In LTC homes, the conditions of work are the conditions of care

By Linda Silas and Pat Armstrong

As Canada faces the reality of entering a fourth wave, COVID-19 continues to take an immense toll on Canada’s long-term care sector, where conditions have reached crisis proportions for residents and staff.

We’ve known for many years that Canada’s population is aging and that we face significant challenges in funding and staffing for long-term care. Tragically, it took a global pandemic and the avoidable deaths of thousands of seniors to finally shine a light on this longstanding crisis.


Many of the critical challenges in this sector are the direct result of decades of underinvestment, privatization and regulation that is both fragmented and unenforced. The current patchwork of services and the reliance on for-profit care in many parts of the country has resulted in soaring costs, inadequate facilities, insufficient staffing and few protections for the health and safety of residents and workers.

Last summer’s release of the Canadian Forces’ troubling reports of the impacts of COVID-19 on predominantly private, for-profit long-term care facilities in Quebec and Ontario shocked the public and decision-makers, and highlighted the deplorable conditions faced by too many seniors and workers. To date, 57 per cent of all Canadian COVID-19-related deaths have taken place in long-term care.

The sad reality is that these problems have persisted for decades out of the public eye.

This tragedy was the culmination of an approach that has long privileged business practices based on the search for profit over care, with too many employers failing to meet basic labour and care standards in favour of padding their bottom line.

The result is that workers – often racialized and/or newcomer women – face the impossible challenge of providing optimal care while contending with high resident-to-staff ratios, limited resources and few workplace protections.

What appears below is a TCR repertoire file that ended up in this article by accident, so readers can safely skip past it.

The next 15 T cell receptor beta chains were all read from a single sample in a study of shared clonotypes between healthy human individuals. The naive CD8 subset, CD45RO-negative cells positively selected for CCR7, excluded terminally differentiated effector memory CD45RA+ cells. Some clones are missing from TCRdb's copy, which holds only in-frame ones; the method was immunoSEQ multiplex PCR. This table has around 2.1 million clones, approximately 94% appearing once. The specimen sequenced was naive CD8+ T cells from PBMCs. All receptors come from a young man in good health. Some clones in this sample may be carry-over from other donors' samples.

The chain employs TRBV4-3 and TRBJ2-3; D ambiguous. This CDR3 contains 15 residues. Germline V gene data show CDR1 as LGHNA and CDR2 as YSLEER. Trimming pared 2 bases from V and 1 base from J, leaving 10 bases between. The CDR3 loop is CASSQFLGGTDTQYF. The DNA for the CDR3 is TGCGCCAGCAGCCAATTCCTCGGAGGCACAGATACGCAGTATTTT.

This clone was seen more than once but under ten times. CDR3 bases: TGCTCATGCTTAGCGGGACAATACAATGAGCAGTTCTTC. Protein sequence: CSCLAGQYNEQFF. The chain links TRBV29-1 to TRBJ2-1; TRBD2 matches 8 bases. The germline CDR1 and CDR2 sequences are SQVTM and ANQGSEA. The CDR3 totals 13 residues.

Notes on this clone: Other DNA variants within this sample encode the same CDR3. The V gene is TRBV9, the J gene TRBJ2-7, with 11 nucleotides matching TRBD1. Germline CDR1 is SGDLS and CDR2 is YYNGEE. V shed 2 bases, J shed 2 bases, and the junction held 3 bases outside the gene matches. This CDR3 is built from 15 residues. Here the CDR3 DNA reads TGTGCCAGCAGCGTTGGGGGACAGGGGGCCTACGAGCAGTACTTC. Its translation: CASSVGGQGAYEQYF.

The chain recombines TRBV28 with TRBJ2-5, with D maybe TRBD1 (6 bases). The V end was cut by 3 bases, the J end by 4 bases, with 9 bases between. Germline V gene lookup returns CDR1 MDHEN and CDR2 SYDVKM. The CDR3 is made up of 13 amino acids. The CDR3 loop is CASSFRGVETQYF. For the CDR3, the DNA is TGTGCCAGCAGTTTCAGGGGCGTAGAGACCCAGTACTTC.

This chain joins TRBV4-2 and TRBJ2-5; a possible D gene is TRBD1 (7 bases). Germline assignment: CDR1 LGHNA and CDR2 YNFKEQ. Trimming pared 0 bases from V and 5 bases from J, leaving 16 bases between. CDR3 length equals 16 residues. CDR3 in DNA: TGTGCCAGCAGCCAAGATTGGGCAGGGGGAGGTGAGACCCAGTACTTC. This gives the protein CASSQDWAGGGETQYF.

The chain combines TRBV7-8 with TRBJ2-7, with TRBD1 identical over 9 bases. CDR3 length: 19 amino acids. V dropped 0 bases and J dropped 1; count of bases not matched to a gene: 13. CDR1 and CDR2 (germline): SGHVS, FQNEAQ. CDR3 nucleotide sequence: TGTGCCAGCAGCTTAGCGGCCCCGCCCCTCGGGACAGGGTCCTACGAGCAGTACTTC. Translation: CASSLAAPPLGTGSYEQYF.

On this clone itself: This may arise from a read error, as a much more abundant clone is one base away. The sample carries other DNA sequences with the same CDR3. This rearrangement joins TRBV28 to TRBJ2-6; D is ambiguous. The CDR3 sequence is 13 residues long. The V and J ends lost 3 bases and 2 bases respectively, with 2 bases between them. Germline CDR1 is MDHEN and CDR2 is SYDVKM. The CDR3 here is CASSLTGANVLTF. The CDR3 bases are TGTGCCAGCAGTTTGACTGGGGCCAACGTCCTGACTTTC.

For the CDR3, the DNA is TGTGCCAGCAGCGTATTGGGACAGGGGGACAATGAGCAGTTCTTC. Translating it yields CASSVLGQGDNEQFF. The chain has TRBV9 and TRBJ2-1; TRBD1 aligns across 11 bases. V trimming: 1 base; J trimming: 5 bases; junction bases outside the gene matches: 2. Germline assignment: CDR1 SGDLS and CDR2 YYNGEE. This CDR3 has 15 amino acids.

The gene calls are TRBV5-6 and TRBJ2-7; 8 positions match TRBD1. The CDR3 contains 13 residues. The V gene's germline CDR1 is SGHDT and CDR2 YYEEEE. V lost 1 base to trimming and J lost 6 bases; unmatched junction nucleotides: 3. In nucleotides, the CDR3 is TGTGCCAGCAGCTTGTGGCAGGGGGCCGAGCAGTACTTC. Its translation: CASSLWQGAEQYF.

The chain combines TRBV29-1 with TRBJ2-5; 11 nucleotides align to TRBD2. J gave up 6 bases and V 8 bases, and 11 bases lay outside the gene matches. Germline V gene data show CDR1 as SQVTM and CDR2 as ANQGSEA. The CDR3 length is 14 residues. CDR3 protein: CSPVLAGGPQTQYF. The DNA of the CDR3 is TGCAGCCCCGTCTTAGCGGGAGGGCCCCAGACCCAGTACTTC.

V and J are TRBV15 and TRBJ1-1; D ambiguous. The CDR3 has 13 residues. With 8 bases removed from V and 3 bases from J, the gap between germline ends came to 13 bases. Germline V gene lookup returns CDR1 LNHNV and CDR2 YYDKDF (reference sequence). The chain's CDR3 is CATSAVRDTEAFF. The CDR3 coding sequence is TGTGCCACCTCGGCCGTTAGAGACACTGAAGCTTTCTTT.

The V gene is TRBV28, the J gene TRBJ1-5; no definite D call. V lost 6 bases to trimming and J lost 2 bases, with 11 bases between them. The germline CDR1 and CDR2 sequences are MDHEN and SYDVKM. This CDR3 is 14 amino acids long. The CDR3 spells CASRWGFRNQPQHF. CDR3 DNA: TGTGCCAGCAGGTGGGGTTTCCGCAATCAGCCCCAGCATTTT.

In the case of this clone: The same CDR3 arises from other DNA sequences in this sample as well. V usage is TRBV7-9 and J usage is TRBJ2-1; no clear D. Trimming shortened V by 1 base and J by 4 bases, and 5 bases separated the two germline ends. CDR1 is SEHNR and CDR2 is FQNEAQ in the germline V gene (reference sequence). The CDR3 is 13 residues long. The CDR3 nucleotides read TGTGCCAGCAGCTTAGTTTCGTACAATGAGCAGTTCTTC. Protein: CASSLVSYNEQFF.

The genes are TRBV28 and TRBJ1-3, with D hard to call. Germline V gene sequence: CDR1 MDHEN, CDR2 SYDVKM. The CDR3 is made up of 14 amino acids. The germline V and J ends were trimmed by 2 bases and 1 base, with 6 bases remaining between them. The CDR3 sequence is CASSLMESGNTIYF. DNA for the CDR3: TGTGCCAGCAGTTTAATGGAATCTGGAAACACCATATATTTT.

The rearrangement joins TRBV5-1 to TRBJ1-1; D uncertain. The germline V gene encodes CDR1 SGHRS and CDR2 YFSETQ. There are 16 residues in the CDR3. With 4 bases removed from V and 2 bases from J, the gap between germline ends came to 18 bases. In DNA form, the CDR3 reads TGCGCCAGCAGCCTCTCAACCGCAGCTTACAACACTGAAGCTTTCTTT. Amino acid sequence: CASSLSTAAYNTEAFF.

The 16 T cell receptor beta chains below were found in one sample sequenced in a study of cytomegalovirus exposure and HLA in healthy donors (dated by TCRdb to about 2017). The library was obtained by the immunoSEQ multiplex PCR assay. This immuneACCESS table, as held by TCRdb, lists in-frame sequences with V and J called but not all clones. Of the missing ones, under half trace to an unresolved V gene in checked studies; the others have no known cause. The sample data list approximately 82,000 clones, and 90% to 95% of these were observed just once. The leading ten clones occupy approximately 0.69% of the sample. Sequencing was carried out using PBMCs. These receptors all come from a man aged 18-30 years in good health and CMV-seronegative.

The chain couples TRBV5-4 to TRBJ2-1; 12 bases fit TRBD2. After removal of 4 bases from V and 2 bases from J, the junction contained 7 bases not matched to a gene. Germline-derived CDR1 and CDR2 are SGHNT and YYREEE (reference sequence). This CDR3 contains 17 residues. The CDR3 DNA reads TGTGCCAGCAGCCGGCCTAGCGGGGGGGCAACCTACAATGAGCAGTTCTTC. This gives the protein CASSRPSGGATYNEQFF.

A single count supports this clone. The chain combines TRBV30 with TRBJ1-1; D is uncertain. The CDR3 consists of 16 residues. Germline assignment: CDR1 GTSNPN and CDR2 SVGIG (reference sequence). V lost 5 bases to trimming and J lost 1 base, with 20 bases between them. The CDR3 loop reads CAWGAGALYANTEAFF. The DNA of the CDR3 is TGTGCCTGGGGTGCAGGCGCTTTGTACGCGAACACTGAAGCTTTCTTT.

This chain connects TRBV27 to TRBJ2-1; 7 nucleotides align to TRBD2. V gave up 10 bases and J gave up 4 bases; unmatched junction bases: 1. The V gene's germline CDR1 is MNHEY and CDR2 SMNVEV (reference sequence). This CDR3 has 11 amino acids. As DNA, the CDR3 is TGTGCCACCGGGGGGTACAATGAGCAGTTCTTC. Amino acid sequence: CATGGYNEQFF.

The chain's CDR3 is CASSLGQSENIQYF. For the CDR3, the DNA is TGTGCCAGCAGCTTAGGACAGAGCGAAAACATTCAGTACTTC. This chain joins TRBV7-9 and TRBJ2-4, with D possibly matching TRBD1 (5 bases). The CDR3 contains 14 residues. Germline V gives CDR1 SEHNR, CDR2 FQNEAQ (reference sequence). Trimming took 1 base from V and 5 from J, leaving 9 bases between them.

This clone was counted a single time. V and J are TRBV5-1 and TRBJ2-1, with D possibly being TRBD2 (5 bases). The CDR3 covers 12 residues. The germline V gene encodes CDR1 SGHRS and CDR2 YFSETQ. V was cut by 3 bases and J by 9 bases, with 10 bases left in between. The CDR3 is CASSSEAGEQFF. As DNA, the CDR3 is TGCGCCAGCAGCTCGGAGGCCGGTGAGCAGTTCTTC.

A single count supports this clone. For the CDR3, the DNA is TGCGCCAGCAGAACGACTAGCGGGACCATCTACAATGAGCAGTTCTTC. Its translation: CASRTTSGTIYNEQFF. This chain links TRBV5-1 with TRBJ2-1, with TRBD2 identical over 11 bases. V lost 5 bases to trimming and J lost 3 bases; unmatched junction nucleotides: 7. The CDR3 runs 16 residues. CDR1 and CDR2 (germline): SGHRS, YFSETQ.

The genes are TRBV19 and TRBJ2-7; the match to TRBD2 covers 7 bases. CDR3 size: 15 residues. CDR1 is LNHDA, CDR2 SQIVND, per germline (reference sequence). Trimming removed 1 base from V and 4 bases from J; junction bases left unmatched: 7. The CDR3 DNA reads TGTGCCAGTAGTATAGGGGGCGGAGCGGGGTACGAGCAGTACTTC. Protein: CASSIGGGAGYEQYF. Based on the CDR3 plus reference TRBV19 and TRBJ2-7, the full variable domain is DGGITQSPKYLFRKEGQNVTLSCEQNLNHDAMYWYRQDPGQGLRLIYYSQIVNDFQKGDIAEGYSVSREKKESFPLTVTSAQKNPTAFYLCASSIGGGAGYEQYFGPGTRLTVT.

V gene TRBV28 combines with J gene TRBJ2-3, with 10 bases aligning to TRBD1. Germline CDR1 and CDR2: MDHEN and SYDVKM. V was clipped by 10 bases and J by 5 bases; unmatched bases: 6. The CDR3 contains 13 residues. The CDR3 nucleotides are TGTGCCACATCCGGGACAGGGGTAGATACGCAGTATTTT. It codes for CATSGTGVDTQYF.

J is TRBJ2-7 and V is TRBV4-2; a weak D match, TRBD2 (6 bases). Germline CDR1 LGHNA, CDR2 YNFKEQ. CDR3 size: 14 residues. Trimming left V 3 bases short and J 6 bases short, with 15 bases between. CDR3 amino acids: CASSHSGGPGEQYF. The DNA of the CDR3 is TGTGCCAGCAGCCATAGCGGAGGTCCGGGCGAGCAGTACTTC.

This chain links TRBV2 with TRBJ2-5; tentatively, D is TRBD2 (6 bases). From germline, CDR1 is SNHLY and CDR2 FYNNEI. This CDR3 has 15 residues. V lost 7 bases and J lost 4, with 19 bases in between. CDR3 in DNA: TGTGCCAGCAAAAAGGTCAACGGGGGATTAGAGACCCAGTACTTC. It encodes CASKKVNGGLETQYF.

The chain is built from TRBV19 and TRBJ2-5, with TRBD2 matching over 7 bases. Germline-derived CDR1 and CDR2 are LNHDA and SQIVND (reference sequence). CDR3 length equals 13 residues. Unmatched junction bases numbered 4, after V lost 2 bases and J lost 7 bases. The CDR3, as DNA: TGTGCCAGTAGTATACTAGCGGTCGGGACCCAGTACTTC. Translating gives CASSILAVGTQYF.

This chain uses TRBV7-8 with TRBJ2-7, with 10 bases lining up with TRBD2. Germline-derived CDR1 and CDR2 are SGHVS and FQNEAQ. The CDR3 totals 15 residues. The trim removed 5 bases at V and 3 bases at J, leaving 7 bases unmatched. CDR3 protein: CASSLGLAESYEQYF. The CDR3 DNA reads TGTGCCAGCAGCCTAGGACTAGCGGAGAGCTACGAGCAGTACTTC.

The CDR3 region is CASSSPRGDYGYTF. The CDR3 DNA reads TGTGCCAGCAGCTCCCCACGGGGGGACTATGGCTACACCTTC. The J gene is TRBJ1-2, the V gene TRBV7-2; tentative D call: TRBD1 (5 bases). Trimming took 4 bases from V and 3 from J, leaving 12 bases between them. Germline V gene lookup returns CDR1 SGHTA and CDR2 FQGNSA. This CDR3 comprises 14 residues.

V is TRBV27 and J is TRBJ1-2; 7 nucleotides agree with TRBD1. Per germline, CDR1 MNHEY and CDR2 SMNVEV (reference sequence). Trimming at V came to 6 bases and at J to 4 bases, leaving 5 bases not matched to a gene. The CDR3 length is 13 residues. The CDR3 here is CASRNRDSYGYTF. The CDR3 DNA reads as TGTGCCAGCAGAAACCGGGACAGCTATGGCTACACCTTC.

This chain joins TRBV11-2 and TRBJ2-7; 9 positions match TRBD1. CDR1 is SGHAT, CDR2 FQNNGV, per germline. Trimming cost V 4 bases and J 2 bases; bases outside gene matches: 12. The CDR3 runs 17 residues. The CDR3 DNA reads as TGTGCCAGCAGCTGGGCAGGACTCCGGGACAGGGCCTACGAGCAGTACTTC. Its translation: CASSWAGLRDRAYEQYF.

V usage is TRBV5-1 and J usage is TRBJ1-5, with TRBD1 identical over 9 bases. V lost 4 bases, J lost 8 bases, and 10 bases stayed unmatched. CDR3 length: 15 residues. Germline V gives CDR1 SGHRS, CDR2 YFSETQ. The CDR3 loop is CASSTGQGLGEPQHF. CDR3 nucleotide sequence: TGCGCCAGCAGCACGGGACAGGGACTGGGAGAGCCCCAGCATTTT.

As the federal government undertakes efforts to develop national standards for long-term care, we must ensure that they include conditions that will facilitate a robust publicly delivered and publicly administered system that will support workers in applying their skills to provide the care residents need.

The government must enact federal legislation to bring long-term care into the public health care system following the principles of the Canada Health Act, along with conditions that provinces and territories would be required to meet in order to obtain federal funding.

As a nation, our objective should be to eliminate for-profit business from the long-term care sector – beginning with a moratorium on additional for-profit homes, followed by the gradual phasing out of existing long-term care facilities from private to public, or not-for-profit, ownership. This measure will be critical to reverse the current race to the bottom in the long-term care sector.

As multiple commissions and research studies make clear, any efforts to overhaul long-term care must recognize that the conditions of work are the conditions of care, and include basic standards for care, occupational health and safety, and staffing.

Safe staffing levels are an essential condition for decent care. We must ensure a minimum of 4.5 hours of direct care per resident each day, with a minimum of 45 per cent of this care provided by licensed nurses and at least one Registered Nurse per shift. Where resident acuity is higher, staffing should be increased accordingly. Currently, there is no jurisdiction in Canada meeting these basic standards.

It’s time we recognized the critical value of care work by ensuring that wages and benefits for long-term care workers match the value of the work they perform, and that care workers have job security as well as access to full-time employment.

With aging an inescapable reality for all of us, it makes little sense for governments to avoid addressing the issue or to hand off responsibility for the care of seniors to private, for-profit companies whose ultimate focus is generating profit for their shareholders – not ensuring optimal working and living conditions in long-term care homes.

We call on federal, provincial and territorial governments to immediately implement these important recommendations to protect seniors and long-term care staff today and into the future.

Our loved ones deserve nothing less.

Linda Silas is a nurse and President of the Canadian Federation of Nurses Unions and Pat Armstrong is a Distinguished Research Professor Emerita at York University in Toronto.